I think that there is absolutely an opportunity. I really am fortunate. Whatís interesting is that because I started my career at Concerts West (Management III/Concerts West,) which was a tour promoter, which is not unlike what happens today when Live Nation or AEG promote an entire tour. So having that experience, and then going to a company (Eric/Chandler Ltd.) which had (a stake in) Avalon Attractions which, at the time was an independent concert promoter, and seeing a different kind of a model while still on the promoter side, I started thinking that Concerts West was the normal model which at the time it was not at all.

Well, neither company was said to respect the traditional promoter territorial boundaries.

Yes (laughing). Depending who you asked. Yes. Then to watch as the industry went through this consolidation. You had all of these old school promoters that were fierce competitors. They had developed businesses out of nothing. They get consolidated, and as that consolidation has continued part of it has broken apart too. Live Nation, of course, is an enormous company. They are doing 25,000 or so odd events annually worldwide. The business of AEG and Live Nation has expanded globally in a big big way. But I always want to think that there are opportunities for new people coming in. I see examples of that everywhere.

Nothing like a younger voice pointing out how wrong you are about an act.

I was a young guy when I started. I have now been around long enough that some of my best relationships are with guys that are also older guys. Not likely that the next coolest, hippest thing is going to necessarily pop up on my radar screen. Iím fortunate that Iím surrounded by some really smart younger people who point out things, and get me focused on things that I might otherwise might not be seeing.

There was a time when the North American concert field was divided into 20 or so empires, local promoters with strong regional roots. Thereís still some strong regional promoters like Jam Productions, Bowery Present, Frank Productions, Another Planet Entertainment, and Beaver Productions.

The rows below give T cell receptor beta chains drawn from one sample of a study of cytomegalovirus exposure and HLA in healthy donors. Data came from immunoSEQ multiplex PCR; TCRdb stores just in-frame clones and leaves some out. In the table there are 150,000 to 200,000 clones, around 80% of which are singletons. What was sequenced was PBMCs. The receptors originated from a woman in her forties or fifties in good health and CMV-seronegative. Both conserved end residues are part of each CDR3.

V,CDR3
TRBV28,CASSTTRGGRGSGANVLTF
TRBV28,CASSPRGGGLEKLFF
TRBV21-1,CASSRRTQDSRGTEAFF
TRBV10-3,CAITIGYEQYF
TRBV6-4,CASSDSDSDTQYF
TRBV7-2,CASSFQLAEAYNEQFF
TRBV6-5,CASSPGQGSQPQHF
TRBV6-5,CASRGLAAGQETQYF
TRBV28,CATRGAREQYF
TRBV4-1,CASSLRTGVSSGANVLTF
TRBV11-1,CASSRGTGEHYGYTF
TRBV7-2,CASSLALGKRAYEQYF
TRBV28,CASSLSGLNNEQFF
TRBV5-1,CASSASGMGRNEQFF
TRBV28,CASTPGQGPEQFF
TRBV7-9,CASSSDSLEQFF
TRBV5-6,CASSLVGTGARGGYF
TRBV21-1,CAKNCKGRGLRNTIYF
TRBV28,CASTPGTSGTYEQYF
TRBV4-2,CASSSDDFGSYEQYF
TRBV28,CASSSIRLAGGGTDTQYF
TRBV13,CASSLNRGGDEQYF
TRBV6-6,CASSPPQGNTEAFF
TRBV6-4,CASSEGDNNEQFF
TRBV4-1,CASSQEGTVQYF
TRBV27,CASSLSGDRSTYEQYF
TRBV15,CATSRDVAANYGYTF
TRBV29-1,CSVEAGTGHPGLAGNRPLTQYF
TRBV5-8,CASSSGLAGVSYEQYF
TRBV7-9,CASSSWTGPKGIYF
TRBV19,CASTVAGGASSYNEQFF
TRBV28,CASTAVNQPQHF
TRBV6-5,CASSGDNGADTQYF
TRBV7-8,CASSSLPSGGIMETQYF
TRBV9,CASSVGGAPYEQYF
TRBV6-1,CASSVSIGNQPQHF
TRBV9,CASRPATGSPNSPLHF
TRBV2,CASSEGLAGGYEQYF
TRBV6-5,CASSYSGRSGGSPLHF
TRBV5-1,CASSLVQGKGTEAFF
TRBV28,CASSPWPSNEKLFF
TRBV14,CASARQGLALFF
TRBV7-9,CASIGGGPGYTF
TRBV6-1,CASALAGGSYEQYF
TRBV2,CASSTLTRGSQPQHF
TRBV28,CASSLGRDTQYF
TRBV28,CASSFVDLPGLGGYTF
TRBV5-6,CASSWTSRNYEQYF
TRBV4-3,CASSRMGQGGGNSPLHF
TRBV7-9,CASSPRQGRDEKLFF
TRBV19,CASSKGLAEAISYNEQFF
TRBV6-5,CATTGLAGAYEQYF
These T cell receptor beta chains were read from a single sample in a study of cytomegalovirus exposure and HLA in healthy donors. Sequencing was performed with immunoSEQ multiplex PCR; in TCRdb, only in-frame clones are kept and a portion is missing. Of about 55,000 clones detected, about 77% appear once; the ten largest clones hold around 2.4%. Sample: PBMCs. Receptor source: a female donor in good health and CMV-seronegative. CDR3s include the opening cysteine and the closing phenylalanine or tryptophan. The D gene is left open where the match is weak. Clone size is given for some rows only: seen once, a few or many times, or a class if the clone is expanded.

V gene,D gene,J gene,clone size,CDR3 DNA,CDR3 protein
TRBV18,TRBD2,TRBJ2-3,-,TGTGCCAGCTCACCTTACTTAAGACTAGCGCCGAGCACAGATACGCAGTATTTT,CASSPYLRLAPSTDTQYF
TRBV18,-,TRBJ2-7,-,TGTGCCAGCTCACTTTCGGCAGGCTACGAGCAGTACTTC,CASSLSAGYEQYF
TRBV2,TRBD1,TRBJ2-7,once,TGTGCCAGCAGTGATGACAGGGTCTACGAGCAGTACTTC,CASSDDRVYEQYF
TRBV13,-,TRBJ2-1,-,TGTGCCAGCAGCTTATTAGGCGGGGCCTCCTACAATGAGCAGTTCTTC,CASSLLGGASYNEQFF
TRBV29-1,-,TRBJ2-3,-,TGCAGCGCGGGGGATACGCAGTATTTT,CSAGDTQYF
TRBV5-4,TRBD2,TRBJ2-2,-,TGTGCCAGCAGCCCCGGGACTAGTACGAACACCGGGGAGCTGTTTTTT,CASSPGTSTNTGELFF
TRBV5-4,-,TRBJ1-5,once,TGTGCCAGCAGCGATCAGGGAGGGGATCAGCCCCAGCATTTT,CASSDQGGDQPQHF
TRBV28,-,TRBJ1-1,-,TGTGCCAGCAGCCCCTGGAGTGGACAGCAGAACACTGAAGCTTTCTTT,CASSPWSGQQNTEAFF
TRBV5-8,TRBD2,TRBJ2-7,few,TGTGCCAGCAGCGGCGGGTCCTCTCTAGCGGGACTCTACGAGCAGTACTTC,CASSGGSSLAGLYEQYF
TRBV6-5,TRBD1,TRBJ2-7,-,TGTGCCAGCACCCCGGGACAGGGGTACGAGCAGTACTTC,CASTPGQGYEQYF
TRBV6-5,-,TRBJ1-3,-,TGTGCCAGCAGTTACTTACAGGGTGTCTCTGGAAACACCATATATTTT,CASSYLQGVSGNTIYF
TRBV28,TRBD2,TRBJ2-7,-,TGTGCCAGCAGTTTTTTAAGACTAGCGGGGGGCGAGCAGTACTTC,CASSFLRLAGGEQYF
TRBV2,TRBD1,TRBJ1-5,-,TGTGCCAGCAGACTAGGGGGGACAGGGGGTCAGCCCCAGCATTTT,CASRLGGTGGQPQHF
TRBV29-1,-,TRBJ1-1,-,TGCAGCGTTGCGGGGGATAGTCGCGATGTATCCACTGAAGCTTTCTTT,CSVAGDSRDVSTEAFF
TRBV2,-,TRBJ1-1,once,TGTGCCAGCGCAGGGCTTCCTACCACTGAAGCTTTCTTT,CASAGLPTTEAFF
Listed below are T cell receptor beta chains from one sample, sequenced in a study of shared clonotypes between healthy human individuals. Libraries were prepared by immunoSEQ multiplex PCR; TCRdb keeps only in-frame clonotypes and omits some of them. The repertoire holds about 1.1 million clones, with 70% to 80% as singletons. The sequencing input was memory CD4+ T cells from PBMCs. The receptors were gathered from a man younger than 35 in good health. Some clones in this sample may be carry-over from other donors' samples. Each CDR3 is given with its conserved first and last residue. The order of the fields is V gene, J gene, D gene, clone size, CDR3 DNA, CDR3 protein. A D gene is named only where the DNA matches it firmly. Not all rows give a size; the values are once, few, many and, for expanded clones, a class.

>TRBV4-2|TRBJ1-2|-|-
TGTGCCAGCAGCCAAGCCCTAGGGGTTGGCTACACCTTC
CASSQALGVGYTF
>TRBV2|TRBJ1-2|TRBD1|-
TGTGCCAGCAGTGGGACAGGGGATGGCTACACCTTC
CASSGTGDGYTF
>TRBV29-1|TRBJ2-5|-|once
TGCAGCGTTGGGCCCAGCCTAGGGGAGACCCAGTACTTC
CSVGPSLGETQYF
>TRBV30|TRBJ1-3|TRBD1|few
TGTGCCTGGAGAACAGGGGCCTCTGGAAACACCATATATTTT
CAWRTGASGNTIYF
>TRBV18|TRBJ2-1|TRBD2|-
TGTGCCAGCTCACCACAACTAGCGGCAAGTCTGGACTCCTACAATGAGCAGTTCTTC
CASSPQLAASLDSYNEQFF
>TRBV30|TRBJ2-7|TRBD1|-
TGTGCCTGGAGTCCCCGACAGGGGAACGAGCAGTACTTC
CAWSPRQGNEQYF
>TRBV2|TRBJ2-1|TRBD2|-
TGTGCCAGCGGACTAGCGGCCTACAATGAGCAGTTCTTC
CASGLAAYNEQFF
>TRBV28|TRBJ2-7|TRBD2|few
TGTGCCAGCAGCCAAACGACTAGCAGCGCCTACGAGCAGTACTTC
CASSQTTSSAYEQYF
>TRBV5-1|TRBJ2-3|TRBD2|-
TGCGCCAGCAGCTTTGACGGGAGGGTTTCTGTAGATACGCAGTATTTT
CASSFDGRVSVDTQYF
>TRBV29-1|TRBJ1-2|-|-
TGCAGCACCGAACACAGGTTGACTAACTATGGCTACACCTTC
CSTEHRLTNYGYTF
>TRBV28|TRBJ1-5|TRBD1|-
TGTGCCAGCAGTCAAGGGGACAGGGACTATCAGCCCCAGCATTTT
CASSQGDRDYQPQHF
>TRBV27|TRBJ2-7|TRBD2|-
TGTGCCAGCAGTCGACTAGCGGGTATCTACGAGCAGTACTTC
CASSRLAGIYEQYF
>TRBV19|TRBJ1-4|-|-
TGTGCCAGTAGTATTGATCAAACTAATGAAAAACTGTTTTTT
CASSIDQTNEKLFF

Yes. I think that one of the things that is great is that years ago if you were an independent promoter, you were the promoter in that specific town or, maybe, in the next town. That region. Whatís happened now is that you can be an independent promoter, but still have a national relationship. Just because you are parked in St. Louis or Westlake Village or wherever you happen to be doesnít mean that you have to do shows in your own backyard. If you have the relationships, you can do shows anywhere.

Larry Frank and his brother Fred of Frank Productions in Madison, Wisconsin certainly know the regional markets.

They do, and they walk the walk. They are in the trenches. Iím big fans of theirs. They are great promoters. They are good friends of ours. Iíve gotten to know Larry pretty well in the past 8 or 10 years. They have grown tremendously just in the past six or 7 years financially.

Their father Herb Frank owned and operated box offices.

Yes, he ran the box office. I remember their dad. I remember him being very nice to me. I was a kid. I was a young guy. I didnít know what I was doing.

You were a business major at university. Ever see a business like the concert business which is high risk, and low margins?

It is definitely a different model but because of the risk reward ratio itís the reason why promoters and risk-takers need other sources of income and protection.

Promoters are wedged in the middle as acts, managers, and agents usually try to demand top dollar, while venues try to maximize their slice of revenues. I often feel sorry for the promoter.

I do too. Look, itís very easy to make bad decisions.

Some promoters are one decision away from being out of the business.

Thatís why the smart guys have looked to diversify; either by doing different events or owning a venue and controlling the ancillaries. The business model is very different. But you are right. If the only business you are in is a high volume/low margin business with no safety net, thatís a very dangerous place. One of the things that is so backward about the business is that if you are calling the agent and asking, ďHow much for this act?Ē And the answer is, ďWell, the act wants X.Ē So you put all of the numbers together. You put down an X. You figure out where you want your break even to be and then you back into the ticket price. Thatís a very upside down business model.